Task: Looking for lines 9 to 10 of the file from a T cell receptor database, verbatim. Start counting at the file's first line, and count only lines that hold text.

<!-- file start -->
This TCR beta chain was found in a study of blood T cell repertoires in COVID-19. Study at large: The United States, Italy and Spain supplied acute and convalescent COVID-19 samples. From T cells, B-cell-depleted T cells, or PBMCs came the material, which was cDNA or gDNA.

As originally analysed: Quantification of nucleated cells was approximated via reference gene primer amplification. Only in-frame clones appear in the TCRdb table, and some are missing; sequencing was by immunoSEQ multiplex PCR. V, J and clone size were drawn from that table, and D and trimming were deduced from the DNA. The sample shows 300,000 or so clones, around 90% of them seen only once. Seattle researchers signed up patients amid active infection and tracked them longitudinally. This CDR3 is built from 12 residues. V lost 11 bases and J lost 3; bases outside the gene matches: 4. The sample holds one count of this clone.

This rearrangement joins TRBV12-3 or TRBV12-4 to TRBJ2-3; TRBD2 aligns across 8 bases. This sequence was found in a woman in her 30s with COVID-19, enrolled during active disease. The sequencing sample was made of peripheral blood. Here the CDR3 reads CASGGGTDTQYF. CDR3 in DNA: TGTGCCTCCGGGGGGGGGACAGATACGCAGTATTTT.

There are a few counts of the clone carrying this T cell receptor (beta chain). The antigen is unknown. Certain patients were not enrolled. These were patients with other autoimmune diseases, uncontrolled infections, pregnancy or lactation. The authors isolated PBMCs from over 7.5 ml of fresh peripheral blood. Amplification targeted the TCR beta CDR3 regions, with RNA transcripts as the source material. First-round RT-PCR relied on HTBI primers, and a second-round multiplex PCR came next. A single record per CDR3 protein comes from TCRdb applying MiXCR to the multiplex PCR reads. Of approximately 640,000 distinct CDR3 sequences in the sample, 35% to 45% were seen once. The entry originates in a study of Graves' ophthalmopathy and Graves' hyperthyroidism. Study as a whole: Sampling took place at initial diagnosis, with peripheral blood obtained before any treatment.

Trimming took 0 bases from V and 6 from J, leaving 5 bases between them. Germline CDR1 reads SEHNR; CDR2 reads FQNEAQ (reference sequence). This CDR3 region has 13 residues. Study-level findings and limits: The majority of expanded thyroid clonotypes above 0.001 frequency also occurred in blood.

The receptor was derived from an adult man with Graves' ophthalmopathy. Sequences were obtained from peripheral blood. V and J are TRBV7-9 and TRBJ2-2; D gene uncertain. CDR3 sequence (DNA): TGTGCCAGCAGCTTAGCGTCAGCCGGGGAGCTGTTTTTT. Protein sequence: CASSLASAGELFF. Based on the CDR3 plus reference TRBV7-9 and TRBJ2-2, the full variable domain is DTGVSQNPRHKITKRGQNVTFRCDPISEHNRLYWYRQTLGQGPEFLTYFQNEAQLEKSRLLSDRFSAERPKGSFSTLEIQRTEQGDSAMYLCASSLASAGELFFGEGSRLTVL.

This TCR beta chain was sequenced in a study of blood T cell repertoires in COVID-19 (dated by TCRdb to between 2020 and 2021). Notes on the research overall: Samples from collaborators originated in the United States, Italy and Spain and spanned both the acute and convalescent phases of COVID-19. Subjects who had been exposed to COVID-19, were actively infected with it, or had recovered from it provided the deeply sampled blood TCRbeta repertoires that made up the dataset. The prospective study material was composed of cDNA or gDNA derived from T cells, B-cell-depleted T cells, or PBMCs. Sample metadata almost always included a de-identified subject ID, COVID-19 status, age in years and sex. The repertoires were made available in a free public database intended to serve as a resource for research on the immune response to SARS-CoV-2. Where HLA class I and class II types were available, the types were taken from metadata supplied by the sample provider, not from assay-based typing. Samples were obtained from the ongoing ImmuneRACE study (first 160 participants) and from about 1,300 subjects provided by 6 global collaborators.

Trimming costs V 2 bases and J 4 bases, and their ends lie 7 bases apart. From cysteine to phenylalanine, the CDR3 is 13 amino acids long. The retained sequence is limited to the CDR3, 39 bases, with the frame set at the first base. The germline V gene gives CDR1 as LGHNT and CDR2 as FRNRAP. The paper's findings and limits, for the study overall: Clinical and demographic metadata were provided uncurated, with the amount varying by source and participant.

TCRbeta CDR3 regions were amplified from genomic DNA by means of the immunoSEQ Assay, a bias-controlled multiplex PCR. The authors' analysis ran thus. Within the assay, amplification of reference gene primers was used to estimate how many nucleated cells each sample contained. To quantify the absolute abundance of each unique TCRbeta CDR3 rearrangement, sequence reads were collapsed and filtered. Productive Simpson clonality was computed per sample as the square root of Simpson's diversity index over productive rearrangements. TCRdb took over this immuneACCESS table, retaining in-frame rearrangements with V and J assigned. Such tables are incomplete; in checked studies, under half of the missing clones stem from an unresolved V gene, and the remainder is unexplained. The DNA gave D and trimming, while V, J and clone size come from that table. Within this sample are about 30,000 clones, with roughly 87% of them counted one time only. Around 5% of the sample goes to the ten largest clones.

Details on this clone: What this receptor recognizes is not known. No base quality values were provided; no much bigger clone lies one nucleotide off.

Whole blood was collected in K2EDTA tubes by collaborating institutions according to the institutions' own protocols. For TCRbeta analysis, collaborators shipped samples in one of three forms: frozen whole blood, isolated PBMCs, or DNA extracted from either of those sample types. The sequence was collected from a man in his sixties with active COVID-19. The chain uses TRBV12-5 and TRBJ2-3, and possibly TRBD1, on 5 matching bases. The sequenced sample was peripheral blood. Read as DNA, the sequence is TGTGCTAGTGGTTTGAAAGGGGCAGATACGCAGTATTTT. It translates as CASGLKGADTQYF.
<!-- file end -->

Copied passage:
TCRbeta CDR3 regions were amplified from genomic DNA by means of the immunoSEQ Assay, a bias-controlled multiplex PCR. The authors' analysis ran thus. Within the assay, amplification of reference gene primers was used to estimate how many nucleated cells each sample contained. To quantify the absolute abundance of each unique TCRbeta CDR3 rearrangement, sequence reads were collapsed and filtered. Productive Simpson clonality was computed per sample as the square root of Simpson's diversity index over productive rearrangements. TCRdb took over this immuneACCESS table, retaining in-frame rearrangements with V and J assigned. Such tables are incomplete; in checked studies, under half of the missing clones stem from an unresolved V gene, and the remainder is unexplained. The DNA gave D and trimming, while V, J and clone size come from that table. Within this sample are about 30,000 clones, with roughly 87% of them counted one time only. Around 5% of the sample goes to the ten largest clones.

Details on this clone: What this receptor recognizes is not known. No base quality values were provided; no much bigger clone lies one nucleotide off.